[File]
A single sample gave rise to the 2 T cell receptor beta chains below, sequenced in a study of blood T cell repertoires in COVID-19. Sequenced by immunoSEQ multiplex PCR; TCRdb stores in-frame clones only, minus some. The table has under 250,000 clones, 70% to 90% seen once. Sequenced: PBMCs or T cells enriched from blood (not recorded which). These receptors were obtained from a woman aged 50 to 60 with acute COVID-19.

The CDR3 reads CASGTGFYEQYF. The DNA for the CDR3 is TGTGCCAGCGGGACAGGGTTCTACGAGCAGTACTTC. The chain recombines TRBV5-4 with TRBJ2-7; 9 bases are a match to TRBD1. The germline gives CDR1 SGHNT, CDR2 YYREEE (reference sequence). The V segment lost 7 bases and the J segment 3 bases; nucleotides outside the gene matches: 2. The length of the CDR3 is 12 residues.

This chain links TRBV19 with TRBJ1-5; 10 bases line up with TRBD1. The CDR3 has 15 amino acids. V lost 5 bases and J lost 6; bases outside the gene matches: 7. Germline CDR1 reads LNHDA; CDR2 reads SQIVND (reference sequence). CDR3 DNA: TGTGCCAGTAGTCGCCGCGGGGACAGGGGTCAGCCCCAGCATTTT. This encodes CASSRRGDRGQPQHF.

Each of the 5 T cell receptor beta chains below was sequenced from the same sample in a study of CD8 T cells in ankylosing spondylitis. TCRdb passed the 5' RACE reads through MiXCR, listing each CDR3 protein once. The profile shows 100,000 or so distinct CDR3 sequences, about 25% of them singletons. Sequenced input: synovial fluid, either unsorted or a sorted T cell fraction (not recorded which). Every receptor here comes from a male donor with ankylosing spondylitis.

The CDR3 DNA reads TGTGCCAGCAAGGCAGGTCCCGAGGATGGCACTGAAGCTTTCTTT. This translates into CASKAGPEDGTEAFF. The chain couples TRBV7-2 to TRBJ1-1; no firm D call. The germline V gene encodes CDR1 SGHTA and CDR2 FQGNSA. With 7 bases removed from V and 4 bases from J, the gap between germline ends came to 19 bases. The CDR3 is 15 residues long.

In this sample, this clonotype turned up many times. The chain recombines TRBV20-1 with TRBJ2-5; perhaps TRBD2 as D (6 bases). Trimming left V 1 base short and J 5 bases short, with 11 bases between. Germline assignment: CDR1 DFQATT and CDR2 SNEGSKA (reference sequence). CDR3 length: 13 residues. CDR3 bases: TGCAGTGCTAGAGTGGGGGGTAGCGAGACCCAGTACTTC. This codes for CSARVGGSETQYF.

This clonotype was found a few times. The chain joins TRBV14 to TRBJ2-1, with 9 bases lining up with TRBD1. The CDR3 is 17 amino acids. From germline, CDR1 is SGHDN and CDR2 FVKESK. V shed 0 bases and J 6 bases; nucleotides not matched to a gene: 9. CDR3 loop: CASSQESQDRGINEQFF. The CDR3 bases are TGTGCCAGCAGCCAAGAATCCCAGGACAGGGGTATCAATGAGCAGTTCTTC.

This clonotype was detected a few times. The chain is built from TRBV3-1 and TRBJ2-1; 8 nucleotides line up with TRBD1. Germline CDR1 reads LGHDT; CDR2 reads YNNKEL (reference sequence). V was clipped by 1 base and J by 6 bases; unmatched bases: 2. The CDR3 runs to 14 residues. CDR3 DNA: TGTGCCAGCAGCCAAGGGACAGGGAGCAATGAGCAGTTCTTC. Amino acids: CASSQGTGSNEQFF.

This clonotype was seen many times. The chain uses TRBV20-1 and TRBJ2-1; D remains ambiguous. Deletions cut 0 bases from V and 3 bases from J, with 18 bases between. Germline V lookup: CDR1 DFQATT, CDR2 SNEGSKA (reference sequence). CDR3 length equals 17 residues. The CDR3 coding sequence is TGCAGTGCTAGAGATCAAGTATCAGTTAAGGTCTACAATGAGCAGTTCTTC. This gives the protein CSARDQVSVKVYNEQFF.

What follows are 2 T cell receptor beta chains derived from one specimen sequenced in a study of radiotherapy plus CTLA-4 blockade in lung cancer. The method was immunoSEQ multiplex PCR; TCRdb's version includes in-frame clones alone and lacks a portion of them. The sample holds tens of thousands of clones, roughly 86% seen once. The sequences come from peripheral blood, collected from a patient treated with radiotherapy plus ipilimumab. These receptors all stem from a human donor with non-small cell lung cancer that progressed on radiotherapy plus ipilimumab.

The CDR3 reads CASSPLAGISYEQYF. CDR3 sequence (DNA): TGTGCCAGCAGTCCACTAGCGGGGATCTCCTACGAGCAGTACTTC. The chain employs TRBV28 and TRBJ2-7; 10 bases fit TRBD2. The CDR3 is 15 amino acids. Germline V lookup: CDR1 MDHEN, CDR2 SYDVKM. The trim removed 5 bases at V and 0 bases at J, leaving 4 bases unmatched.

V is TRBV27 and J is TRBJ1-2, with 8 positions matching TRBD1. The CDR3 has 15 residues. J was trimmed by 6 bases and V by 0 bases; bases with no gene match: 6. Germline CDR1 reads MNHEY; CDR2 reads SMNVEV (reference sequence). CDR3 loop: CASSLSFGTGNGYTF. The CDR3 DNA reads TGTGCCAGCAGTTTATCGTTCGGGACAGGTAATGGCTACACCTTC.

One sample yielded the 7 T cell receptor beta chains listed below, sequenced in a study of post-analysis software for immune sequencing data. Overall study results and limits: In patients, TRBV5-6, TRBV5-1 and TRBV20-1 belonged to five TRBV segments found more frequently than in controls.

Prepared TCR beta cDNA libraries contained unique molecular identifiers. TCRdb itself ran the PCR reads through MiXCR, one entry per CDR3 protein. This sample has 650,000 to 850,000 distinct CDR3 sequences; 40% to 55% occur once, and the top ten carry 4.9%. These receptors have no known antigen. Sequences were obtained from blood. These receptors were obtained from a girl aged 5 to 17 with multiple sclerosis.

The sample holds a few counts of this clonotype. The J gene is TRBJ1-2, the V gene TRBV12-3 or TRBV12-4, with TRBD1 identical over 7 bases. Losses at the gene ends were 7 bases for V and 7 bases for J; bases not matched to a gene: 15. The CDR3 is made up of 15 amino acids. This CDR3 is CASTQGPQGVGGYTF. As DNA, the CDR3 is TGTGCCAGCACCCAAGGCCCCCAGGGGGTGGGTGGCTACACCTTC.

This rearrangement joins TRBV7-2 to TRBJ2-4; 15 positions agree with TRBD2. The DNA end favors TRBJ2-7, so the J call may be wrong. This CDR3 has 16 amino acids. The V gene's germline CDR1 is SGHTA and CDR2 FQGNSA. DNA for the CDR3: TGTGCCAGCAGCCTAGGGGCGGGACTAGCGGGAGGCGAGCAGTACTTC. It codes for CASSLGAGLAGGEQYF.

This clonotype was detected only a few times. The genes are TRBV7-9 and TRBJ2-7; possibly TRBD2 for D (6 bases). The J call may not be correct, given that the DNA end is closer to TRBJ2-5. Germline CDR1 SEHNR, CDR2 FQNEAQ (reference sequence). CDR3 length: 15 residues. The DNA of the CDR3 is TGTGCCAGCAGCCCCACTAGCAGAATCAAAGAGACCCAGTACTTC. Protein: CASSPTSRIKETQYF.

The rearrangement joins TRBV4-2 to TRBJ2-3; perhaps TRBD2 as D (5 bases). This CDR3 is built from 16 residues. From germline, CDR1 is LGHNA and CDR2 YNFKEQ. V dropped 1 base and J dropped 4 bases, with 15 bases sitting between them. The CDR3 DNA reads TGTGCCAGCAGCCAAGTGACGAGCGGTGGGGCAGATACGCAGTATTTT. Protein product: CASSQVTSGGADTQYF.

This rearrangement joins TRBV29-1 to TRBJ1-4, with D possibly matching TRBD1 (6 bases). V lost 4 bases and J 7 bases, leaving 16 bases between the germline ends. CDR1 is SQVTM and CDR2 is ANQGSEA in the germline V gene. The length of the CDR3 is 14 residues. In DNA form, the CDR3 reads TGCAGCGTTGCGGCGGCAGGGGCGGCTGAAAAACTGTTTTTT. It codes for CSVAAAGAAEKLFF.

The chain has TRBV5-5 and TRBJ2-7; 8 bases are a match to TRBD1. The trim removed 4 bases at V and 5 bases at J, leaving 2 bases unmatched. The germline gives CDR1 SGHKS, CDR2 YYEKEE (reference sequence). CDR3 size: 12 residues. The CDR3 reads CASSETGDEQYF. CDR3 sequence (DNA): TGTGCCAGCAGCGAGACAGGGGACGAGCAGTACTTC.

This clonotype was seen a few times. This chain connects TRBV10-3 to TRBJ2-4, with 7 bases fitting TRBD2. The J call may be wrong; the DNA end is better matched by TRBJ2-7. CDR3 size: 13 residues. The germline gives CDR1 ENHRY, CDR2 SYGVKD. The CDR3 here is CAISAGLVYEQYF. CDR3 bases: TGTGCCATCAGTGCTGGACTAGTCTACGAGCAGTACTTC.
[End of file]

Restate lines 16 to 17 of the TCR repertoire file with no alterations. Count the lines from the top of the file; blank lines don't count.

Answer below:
This rearrangement joins TRBV7-2 to TRBJ2-4; 15 positions agree with TRBD2. The DNA end favors TRBJ2-7, so the J call may be wrong. This CDR3 has 16 amino acids. The V gene's germline CDR1 is SGHTA and CDR2 FQGNSA. DNA for the CDR3: TGTGCCAGCAGCCTAGGGGCGGGACTAGCGGGAGGCGAGCAGTACTTC. It codes for CASSLGAGLAGGEQYF.

This clonotype was detected only a few times. The genes are TRBV7-9 and TRBJ2-7; possibly TRBD2 for D (6 bases). The J call may not be correct, given that the DNA end is closer to TRBJ2-5. Germline CDR1 SEHNR, CDR2 FQNEAQ (reference sequence). CDR3 length: 15 residues. The DNA of the CDR3 is TGTGCCAGCAGCCCCACTAGCAGAATCAAAGAGACCCAGTACTTC. Protein: CASSPTSRIKETQYF.